- a female given name.
- either of two old Icelandic literary works, one a collection of poems on mythical and religious subjects ( or ) erroneously attributed to Saemund Sigfusson (c1055–1133), the other a collection of ancient Scandinavian myths and legends, rules and theories of versification, poems, etc. ( or ), compiled and written in part by Snorri Sturluson (1179–1241).
Examples from the Web for edda
So is the scene in which Mrs. Kercher stares at Edda after the guilty verdict was read.Lifetime's Amanda Knox Movie
Barbie Latza Nadeau
February 15, 2011
Her mother, Edda Mellas, told The Daily Beast that she was giving her books and music CDs by Amelia and JEM.Knox Defense Has Its Day
Barbie Latza Nadeau
July 7, 2009
On more than one occasion Edda had to go to court to collect child support from Curt.
Her parents Edda and Curt divorced when she was two years old.
The Vedas, the Edda, the Koran, are each remembered by its happiest figure.Fragments of science, V. 1-2
It was a great relief to Edda to receive a visit from Captain Winslow.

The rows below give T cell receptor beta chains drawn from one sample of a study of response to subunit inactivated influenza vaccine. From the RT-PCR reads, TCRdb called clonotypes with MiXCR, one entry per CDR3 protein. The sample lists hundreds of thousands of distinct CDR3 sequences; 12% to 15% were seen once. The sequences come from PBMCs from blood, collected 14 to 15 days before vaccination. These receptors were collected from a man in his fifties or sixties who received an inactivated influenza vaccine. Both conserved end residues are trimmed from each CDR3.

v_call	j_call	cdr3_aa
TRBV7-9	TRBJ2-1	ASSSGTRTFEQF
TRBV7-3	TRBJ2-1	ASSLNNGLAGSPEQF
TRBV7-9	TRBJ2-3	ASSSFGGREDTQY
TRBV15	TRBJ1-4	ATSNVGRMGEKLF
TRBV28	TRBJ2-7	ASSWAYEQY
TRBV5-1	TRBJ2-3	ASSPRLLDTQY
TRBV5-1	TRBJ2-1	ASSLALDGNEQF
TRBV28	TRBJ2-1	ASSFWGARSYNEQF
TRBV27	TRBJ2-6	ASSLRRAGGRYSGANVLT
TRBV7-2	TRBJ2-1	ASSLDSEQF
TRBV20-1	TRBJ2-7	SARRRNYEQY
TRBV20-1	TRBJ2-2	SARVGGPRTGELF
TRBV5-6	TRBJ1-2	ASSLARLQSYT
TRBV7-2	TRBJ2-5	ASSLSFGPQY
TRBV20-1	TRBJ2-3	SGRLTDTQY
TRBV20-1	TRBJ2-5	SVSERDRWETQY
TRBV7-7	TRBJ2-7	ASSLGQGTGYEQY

He was in the constant enjoyment of the society of Edda Armytage.
While her mother was speaking, Edda looked up imploringly at Ronald.
Edda gazed horror-struck at the spectacle which met her sight.
- Also called: Elder Edda, Poetic Edda a collection of mythological Old Norse poems made in the 12th century
- Also called: Younger Edda, Prose Edda a treatise on versification together with a collection of Scandinavian myths, legends, and poems compiled by Snorri Sturluson (1179–1241), the Icelandic historian and poet
Word Origin and History for edda
1771, by some identified with the name of the old woman in the Old Norse poem "Rigsþul," by others derived from Old Norse oðr "spirit, mind, passion, song, poetry" (cognate with Old Irish faith "poet," Welsh gwawd "poem," Old English woþ "sound, melody, song," Latin vates "seer, soothsayer;" see wood (adj.)).
It is the name given to two Icelandic books, the first a miscellany of poetry, mythology, and grammar by Snorri Sturluson (d.1241), since 1642 called the Younger or Prose Edda; and a c.1200 collection of ancient Germanic poetry and religious tales, called the Elder or Poetic Edda.